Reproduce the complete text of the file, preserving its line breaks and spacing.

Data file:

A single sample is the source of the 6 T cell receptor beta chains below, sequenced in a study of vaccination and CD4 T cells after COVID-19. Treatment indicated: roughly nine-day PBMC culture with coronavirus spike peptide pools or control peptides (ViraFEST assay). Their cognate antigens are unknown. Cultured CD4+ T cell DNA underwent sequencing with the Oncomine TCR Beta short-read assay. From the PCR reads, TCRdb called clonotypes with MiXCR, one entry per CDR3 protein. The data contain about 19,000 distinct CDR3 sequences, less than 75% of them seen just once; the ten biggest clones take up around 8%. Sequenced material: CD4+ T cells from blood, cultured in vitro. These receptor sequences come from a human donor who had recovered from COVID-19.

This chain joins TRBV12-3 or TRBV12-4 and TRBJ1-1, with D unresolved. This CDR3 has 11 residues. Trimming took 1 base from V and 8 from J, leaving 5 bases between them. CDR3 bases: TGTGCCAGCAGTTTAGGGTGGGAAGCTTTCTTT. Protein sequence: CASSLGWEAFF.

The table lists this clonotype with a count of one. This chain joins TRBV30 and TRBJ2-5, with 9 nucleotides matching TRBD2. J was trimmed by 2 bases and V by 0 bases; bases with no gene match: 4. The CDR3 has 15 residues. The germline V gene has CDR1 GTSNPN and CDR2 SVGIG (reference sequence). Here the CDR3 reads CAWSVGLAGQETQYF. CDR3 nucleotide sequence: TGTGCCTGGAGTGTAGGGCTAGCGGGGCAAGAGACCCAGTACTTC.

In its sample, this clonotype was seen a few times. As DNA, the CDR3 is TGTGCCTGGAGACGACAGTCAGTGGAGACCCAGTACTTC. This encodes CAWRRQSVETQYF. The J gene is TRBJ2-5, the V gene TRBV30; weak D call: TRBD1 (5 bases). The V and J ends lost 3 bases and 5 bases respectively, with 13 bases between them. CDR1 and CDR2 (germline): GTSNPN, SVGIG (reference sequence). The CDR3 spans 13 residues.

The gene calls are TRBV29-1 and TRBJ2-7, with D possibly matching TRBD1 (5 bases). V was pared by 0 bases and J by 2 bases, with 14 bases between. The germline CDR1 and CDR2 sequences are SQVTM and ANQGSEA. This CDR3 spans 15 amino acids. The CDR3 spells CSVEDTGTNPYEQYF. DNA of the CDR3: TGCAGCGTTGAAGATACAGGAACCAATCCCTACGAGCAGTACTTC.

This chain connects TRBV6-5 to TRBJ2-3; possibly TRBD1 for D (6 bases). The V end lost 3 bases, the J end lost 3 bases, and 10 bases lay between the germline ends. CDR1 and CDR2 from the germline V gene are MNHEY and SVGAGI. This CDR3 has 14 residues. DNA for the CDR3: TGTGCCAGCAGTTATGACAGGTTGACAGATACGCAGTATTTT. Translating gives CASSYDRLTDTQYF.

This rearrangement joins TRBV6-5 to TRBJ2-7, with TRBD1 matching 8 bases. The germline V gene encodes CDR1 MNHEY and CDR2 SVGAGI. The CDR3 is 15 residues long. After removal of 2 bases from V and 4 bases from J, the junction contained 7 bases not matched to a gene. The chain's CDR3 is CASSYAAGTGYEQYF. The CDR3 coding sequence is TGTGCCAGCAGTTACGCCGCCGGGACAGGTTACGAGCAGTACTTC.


A single sample is the source of the 6 T cell receptor beta chains below, sequenced in a study of vaccination and CD4 T cells after COVID-19. Treatment indicated: roughly nine-day PBMC culture with coronavirus spike peptide pools or control peptides (ViraFEST assay). Their cognate antigens are unknown. Cultured CD4+ T cell DNA underwent sequencing with the Oncomine TCR Beta short-read assay. From the PCR reads, TCRdb called clonotypes with MiXCR, one entry per CDR3 protein. The data contain about 19,000 distinct CDR3 sequences, less than 75% of them seen just once; the ten biggest clones take up around 8%. Sequenced material: CD4+ T cells from blood, cultured in vitro. These receptor sequences come from a human donor who had recovered from COVID-19.

This chain joins TRBV12-3 or TRBV12-4 and TRBJ1-1, with D unresolved. This CDR3 has 11 residues. Trimming took 1 base from V and 8 from J, leaving 5 bases between them. CDR3 bases: TGTGCCAGCAGTTTAGGGTGGGAAGCTTTCTTT. Protein sequence: CASSLGWEAFF.

The table lists this clonotype with a count of one. This chain joins TRBV30 and TRBJ2-5, with 9 nucleotides matching TRBD2. J was trimmed by 2 bases and V by 0 bases; bases with no gene match: 4. The CDR3 has 15 residues. The germline V gene has CDR1 GTSNPN and CDR2 SVGIG (reference sequence). Here the CDR3 reads CAWSVGLAGQETQYF. CDR3 nucleotide sequence: TGTGCCTGGAGTGTAGGGCTAGCGGGGCAAGAGACCCAGTACTTC.

In its sample, this clonotype was seen a few times. As DNA, the CDR3 is TGTGCCTGGAGACGACAGTCAGTGGAGACCCAGTACTTC. This encodes CAWRRQSVETQYF. The J gene is TRBJ2-5, the V gene TRBV30; weak D call: TRBD1 (5 bases). The V and J ends lost 3 bases and 5 bases respectively, with 13 bases between them. CDR1 and CDR2 (germline): GTSNPN, SVGIG (reference sequence). The CDR3 spans 13 residues.

The gene calls are TRBV29-1 and TRBJ2-7, with D possibly matching TRBD1 (5 bases). V was pared by 0 bases and J by 2 bases, with 14 bases between. The germline CDR1 and CDR2 sequences are SQVTM and ANQGSEA. This CDR3 spans 15 amino acids. The CDR3 spells CSVEDTGTNPYEQYF. DNA of the CDR3: TGCAGCGTTGAAGATACAGGAACCAATCCCTACGAGCAGTACTTC.

This chain connects TRBV6-5 to TRBJ2-3; possibly TRBD1 for D (6 bases). The V end lost 3 bases, the J end lost 3 bases, and 10 bases lay between the germline ends. CDR1 and CDR2 from the germline V gene are MNHEY and SVGAGI. This CDR3 has 14 residues. DNA for the CDR3: TGTGCCAGCAGTTATGACAGGTTGACAGATACGCAGTATTTT. Translating gives CASSYDRLTDTQYF.

This rearrangement joins TRBV6-5 to TRBJ2-7, with TRBD1 matching 8 bases. The germline V gene encodes CDR1 MNHEY and CDR2 SVGAGI. The CDR3 is 15 residues long. After removal of 2 bases from V and 4 bases from J, the junction contained 7 bases not matched to a gene. The chain's CDR3 is CASSYAAGTGYEQYF. The CDR3 coding sequence is TGTGCCAGCAGTTACGCCGCCGGGACAGGTTACGAGCAGTACTTC.